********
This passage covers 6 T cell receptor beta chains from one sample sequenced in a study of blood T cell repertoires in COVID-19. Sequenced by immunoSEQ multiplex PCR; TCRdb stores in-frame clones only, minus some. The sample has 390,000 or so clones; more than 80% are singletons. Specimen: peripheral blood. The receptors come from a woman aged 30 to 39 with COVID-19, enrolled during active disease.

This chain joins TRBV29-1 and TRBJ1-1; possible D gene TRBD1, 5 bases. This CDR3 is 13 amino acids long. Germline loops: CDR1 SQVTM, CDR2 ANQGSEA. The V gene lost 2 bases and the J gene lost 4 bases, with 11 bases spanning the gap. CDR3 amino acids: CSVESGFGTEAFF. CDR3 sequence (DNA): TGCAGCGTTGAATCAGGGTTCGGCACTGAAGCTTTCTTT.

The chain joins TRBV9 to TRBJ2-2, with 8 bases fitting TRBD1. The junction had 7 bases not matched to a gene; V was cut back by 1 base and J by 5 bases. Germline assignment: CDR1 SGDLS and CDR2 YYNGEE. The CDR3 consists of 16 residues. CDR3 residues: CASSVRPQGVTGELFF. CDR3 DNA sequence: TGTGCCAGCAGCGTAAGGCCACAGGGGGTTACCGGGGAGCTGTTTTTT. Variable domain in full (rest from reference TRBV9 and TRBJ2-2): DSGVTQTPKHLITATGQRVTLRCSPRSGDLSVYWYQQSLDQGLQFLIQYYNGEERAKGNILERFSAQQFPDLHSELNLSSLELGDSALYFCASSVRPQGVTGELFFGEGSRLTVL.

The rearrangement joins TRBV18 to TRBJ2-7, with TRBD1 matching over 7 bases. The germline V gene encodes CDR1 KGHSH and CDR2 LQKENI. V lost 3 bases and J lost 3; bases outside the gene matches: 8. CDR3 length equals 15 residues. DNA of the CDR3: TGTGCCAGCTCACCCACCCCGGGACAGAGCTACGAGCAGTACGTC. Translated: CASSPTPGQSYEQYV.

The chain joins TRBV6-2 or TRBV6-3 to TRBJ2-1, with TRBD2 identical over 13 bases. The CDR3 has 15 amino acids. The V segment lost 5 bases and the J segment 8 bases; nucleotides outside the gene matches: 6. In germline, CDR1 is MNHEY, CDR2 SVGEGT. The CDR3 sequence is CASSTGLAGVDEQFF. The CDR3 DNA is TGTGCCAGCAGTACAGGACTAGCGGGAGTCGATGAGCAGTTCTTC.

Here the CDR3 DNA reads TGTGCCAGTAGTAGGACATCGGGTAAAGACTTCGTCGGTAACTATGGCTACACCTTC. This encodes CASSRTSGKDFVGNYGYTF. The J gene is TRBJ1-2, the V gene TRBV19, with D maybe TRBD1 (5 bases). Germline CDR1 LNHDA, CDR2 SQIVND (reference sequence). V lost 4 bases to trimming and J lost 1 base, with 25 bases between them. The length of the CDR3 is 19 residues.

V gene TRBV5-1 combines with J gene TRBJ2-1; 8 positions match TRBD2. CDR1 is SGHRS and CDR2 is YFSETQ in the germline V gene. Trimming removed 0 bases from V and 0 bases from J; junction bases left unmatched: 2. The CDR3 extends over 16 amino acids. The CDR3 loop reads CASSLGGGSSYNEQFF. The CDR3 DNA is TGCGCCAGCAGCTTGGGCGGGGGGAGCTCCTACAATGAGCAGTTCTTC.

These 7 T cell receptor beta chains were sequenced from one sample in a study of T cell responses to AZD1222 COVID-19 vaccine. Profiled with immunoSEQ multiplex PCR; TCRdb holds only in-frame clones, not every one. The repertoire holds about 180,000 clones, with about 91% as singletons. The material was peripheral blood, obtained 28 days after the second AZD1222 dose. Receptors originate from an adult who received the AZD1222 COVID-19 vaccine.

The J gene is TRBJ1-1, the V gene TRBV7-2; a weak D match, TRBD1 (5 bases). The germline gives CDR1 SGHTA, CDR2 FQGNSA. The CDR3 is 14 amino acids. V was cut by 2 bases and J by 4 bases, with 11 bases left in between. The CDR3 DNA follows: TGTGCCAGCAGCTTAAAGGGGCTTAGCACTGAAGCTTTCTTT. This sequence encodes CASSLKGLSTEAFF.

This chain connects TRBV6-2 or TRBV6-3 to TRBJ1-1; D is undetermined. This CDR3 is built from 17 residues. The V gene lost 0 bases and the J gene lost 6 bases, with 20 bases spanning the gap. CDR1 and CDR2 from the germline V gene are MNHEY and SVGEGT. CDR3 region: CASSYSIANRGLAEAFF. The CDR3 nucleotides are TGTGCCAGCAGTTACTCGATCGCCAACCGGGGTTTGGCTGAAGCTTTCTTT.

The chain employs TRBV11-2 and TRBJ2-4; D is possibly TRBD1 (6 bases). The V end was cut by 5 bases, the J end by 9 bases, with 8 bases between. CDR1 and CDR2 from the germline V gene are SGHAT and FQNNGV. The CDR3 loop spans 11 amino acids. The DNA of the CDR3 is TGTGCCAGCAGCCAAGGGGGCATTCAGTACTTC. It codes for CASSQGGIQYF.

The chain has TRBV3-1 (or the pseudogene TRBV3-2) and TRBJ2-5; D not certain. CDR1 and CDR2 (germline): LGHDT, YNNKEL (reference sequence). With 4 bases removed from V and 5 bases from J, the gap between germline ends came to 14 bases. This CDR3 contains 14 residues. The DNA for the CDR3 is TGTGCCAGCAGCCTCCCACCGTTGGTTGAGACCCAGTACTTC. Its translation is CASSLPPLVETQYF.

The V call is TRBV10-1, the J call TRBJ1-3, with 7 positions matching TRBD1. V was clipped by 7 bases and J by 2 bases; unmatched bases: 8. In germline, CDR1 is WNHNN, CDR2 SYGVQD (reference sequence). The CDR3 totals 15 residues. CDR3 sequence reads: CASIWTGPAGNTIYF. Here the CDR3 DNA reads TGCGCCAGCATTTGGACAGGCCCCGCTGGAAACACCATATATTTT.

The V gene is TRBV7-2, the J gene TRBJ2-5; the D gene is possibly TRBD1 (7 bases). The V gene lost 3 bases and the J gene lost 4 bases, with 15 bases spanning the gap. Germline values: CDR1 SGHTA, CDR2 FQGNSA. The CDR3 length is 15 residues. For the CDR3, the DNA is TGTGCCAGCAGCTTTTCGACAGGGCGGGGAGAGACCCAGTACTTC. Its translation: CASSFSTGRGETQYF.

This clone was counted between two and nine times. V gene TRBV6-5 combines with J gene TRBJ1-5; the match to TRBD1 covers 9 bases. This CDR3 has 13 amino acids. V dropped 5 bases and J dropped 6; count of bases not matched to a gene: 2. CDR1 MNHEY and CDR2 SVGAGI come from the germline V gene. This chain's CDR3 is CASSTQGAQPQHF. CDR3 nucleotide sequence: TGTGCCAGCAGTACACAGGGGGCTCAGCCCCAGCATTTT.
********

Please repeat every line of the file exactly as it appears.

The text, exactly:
This passage covers 6 T cell receptor beta chains from one sample sequenced in a study of blood T cell repertoires in COVID-19. Sequenced by immunoSEQ multiplex PCR; TCRdb stores in-frame clones only, minus some. The sample has 390,000 or so clones; more than 80% are singletons. Specimen: peripheral blood. The receptors come from a woman aged 30 to 39 with COVID-19, enrolled during active disease.

This chain joins TRBV29-1 and TRBJ1-1; possible D gene TRBD1, 5 bases. This CDR3 is 13 amino acids long. Germline loops: CDR1 SQVTM, CDR2 ANQGSEA. The V gene lost 2 bases and the J gene lost 4 bases, with 11 bases spanning the gap. CDR3 amino acids: CSVESGFGTEAFF. CDR3 sequence (DNA): TGCAGCGTTGAATCAGGGTTCGGCACTGAAGCTTTCTTT.

The chain joins TRBV9 to TRBJ2-2, with 8 bases fitting TRBD1. The junction had 7 bases not matched to a gene; V was cut back by 1 base and J by 5 bases. Germline assignment: CDR1 SGDLS and CDR2 YYNGEE. The CDR3 consists of 16 residues. CDR3 residues: CASSVRPQGVTGELFF. CDR3 DNA sequence: TGTGCCAGCAGCGTAAGGCCACAGGGGGTTACCGGGGAGCTGTTTTTT. Variable domain in full (rest from reference TRBV9 and TRBJ2-2): DSGVTQTPKHLITATGQRVTLRCSPRSGDLSVYWYQQSLDQGLQFLIQYYNGEERAKGNILERFSAQQFPDLHSELNLSSLELGDSALYFCASSVRPQGVTGELFFGEGSRLTVL.

The rearrangement joins TRBV18 to TRBJ2-7, with TRBD1 matching over 7 bases. The germline V gene encodes CDR1 KGHSH and CDR2 LQKENI. V lost 3 bases and J lost 3; bases outside the gene matches: 8. CDR3 length equals 15 residues. DNA of the CDR3: TGTGCCAGCTCACCCACCCCGGGACAGAGCTACGAGCAGTACGTC. Translated: CASSPTPGQSYEQYV.

The chain joins TRBV6-2 or TRBV6-3 to TRBJ2-1, with TRBD2 identical over 13 bases. The CDR3 has 15 amino acids. The V segment lost 5 bases and the J segment 8 bases; nucleotides outside the gene matches: 6. In germline, CDR1 is MNHEY, CDR2 SVGEGT. The CDR3 sequence is CASSTGLAGVDEQFF. The CDR3 DNA is TGTGCCAGCAGTACAGGACTAGCGGGAGTCGATGAGCAGTTCTTC.

Here the CDR3 DNA reads TGTGCCAGTAGTAGGACATCGGGTAAAGACTTCGTCGGTAACTATGGCTACACCTTC. This encodes CASSRTSGKDFVGNYGYTF. The J gene is TRBJ1-2, the V gene TRBV19, with D maybe TRBD1 (5 bases). Germline CDR1 LNHDA, CDR2 SQIVND (reference sequence). V lost 4 bases to trimming and J lost 1 base, with 25 bases between them. The length of the CDR3 is 19 residues.

V gene TRBV5-1 combines with J gene TRBJ2-1; 8 positions match TRBD2. CDR1 is SGHRS and CDR2 is YFSETQ in the germline V gene. Trimming removed 0 bases from V and 0 bases from J; junction bases left unmatched: 2. The CDR3 extends over 16 amino acids. The CDR3 loop reads CASSLGGGSSYNEQFF. The CDR3 DNA is TGCGCCAGCAGCTTGGGCGGGGGGAGCTCCTACAATGAGCAGTTCTTC.

These 7 T cell receptor beta chains were sequenced from one sample in a study of T cell responses to AZD1222 COVID-19 vaccine. Profiled with immunoSEQ multiplex PCR; TCRdb holds only in-frame clones, not every one. The repertoire holds about 180,000 clones, with about 91% as singletons. The material was peripheral blood, obtained 28 days after the second AZD1222 dose. Receptors originate from an adult who received the AZD1222 COVID-19 vaccine.

The J gene is TRBJ1-1, the V gene TRBV7-2; a weak D match, TRBD1 (5 bases). The germline gives CDR1 SGHTA, CDR2 FQGNSA. The CDR3 is 14 amino acids. V was cut by 2 bases and J by 4 bases, with 11 bases left in between. The CDR3 DNA follows: TGTGCCAGCAGCTTAAAGGGGCTTAGCACTGAAGCTTTCTTT. This sequence encodes CASSLKGLSTEAFF.

This chain connects TRBV6-2 or TRBV6-3 to TRBJ1-1; D is undetermined. This CDR3 is built from 17 residues. The V gene lost 0 bases and the J gene lost 6 bases, with 20 bases spanning the gap. CDR1 and CDR2 from the germline V gene are MNHEY and SVGEGT. CDR3 region: CASSYSIANRGLAEAFF. The CDR3 nucleotides are TGTGCCAGCAGTTACTCGATCGCCAACCGGGGTTTGGCTGAAGCTTTCTTT.

The chain employs TRBV11-2 and TRBJ2-4; D is possibly TRBD1 (6 bases). The V end was cut by 5 bases, the J end by 9 bases, with 8 bases between. CDR1 and CDR2 from the germline V gene are SGHAT and FQNNGV. The CDR3 loop spans 11 amino acids. The DNA of the CDR3 is TGTGCCAGCAGCCAAGGGGGCATTCAGTACTTC. It codes for CASSQGGIQYF.

The chain has TRBV3-1 (or the pseudogene TRBV3-2) and TRBJ2-5; D not certain. CDR1 and CDR2 (germline): LGHDT, YNNKEL (reference sequence). With 4 bases removed from V and 5 bases from J, the gap between germline ends came to 14 bases. This CDR3 contains 14 residues. The DNA for the CDR3 is TGTGCCAGCAGCCTCCCACCGTTGGTTGAGACCCAGTACTTC. Its translation is CASSLPPLVETQYF.

The V call is TRBV10-1, the J call TRBJ1-3, with 7 positions matching TRBD1. V was clipped by 7 bases and J by 2 bases; unmatched bases: 8. In germline, CDR1 is WNHNN, CDR2 SYGVQD (reference sequence). The CDR3 totals 15 residues. CDR3 sequence reads: CASIWTGPAGNTIYF. Here the CDR3 DNA reads TGCGCCAGCATTTGGACAGGCCCCGCTGGAAACACCATATATTTT.

The V gene is TRBV7-2, the J gene TRBJ2-5; the D gene is possibly TRBD1 (7 bases). The V gene lost 3 bases and the J gene lost 4 bases, with 15 bases spanning the gap. Germline values: CDR1 SGHTA, CDR2 FQGNSA. The CDR3 length is 15 residues. For the CDR3, the DNA is TGTGCCAGCAGCTTTTCGACAGGGCGGGGAGAGACCCAGTACTTC. Its translation: CASSFSTGRGETQYF.

This clone was counted between two and nine times. V gene TRBV6-5 combines with J gene TRBJ1-5; the match to TRBD1 covers 9 bases. This CDR3 has 13 amino acids. V dropped 5 bases and J dropped 6; count of bases not matched to a gene: 2. CDR1 MNHEY and CDR2 SVGAGI come from the germline V gene. This chain's CDR3 is CASSTQGAQPQHF. CDR3 nucleotide sequence: TGTGCCAGCAGTACACAGGGGGCTCAGCCCCAGCATTTT.